</idle musing>

Short-term memory and antecedents

The relevant aspect of Kintsch’s theory for present purposes is the concept of working memory, which includes short-term memory as well as a section of long-term memory. Long-term memory, storing knowledge, beliefs, and experience, is a network of propositions, a large and intricately interconnected structure. Short-term working memory, in contrast, is an extremely small buffer containing up to four or perhaps seven “chunks” of information—about the amount of information contained in a single sentence (Kintsch 1998: 217, 411). Strictly speaking, the only information that is activated is the proposition currently in short-term working memory. This is not the only memory available to the reader, however. The reader also has near-instant access to all of the propositions in long-term memory that are directly linked to the proposition in the short-term memory. These easily retrievable propositions constitute the long-term working memory. Propositions in long-term working memory can be easily activated and placed in short-term memory and are known as accessible propositions.— Word Order in the Biblical Hebrew Finite Clause, page 95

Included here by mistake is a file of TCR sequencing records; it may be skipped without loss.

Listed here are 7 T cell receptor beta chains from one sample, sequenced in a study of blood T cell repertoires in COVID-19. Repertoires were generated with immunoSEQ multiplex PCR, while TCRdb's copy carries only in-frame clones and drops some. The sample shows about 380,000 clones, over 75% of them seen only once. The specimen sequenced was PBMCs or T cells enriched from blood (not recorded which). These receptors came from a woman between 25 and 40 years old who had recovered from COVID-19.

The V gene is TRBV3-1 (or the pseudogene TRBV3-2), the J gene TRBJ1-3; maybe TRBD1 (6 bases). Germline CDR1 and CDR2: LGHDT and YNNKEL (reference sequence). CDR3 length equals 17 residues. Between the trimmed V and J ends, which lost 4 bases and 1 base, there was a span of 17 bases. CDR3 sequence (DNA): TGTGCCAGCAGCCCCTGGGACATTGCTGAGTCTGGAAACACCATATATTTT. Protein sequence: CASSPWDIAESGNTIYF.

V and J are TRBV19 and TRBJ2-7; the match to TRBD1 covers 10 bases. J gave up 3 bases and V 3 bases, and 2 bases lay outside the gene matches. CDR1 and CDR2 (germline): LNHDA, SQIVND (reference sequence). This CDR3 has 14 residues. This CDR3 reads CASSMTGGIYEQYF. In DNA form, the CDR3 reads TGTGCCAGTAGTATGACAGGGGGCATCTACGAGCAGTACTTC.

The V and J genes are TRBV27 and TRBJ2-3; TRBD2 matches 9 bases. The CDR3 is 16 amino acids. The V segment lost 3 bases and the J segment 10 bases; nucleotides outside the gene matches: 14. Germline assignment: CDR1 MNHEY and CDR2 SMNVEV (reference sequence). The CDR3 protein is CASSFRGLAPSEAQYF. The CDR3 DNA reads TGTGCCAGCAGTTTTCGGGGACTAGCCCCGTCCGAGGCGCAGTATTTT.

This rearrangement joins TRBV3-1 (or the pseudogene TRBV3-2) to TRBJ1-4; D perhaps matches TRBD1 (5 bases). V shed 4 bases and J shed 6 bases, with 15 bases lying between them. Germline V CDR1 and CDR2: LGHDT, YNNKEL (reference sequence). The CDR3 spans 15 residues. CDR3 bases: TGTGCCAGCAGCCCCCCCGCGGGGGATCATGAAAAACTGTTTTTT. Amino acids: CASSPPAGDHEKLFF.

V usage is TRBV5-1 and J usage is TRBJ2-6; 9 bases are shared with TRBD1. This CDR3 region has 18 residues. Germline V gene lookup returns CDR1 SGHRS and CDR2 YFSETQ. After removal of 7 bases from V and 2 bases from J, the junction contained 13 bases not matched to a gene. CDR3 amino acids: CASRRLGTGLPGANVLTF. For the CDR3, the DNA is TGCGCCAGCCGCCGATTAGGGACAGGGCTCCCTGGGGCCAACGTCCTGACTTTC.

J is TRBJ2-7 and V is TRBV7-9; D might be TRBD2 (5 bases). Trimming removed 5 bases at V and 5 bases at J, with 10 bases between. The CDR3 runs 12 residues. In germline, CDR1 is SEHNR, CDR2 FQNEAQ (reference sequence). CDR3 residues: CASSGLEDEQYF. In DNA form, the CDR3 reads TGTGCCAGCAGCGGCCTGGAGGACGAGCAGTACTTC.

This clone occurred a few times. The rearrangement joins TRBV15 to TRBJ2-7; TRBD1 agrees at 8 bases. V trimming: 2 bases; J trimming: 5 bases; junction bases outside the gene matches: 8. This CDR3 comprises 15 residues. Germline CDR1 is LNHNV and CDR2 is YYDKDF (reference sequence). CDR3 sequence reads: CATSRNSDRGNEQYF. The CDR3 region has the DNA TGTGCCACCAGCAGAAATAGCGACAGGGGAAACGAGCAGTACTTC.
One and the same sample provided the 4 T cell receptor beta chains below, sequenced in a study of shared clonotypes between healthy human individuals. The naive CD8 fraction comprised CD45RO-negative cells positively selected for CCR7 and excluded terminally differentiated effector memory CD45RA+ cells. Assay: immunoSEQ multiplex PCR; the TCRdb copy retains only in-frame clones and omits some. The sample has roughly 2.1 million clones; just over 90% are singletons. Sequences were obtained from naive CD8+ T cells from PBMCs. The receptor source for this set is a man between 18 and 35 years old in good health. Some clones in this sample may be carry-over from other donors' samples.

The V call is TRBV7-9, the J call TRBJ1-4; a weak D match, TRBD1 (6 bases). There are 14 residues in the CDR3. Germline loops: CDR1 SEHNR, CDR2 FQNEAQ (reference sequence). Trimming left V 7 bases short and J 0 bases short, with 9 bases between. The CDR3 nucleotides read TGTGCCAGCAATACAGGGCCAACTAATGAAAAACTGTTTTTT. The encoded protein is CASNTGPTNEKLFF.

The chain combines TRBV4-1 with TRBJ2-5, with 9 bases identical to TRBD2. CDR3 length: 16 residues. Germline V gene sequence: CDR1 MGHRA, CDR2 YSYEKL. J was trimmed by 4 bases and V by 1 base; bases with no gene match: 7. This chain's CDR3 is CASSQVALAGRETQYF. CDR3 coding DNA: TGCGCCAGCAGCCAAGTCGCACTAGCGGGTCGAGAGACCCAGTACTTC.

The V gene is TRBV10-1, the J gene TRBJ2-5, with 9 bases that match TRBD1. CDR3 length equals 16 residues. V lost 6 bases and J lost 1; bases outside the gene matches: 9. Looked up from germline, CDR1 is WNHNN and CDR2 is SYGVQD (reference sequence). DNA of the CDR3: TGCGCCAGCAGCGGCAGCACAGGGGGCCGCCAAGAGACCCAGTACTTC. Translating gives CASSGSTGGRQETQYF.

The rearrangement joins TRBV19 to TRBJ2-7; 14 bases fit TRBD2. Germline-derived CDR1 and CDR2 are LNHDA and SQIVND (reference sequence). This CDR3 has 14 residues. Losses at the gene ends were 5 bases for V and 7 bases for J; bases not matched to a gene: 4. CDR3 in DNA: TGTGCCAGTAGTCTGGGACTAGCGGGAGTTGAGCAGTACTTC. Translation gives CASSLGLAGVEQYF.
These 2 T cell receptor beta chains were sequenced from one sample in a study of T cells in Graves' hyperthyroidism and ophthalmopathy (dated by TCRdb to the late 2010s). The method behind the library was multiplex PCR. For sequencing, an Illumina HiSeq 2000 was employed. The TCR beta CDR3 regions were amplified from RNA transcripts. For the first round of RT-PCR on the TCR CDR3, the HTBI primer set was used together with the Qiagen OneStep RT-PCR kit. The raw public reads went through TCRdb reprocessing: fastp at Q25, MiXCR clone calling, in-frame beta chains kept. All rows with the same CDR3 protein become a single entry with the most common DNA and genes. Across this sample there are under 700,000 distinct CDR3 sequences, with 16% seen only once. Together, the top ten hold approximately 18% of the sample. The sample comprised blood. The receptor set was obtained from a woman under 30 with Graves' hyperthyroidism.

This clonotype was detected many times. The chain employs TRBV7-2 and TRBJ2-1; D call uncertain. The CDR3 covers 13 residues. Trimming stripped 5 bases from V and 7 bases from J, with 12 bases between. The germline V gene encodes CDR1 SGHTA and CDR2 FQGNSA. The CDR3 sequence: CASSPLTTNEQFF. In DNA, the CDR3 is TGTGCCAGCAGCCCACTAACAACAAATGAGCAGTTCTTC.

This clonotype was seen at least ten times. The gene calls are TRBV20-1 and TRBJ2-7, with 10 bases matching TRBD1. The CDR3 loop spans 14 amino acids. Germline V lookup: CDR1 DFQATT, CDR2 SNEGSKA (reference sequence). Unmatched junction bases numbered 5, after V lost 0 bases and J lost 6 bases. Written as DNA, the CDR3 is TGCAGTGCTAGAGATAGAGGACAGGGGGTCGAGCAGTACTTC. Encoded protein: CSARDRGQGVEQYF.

<idle musing>
Not to play the devil's advocate—I really do agree with what she's saying here—but what about the Greek tendency to let the antecedents of pronouns be pages away? When I first started reading Greek (30+ years ago now!), that was the thing that tripped me up more than anything else. The antecedent could be way back when and we were supposed to catch it?

I got used to it, and it actually bled into my English writing. I would repeatedly get comments on my papers saying, "Antecedent unclear." Yep. It was. Blame it on the Greek : ) Even now, I have to watch carefully or I allow antecedents to wallow in unclarity...
</idle musing>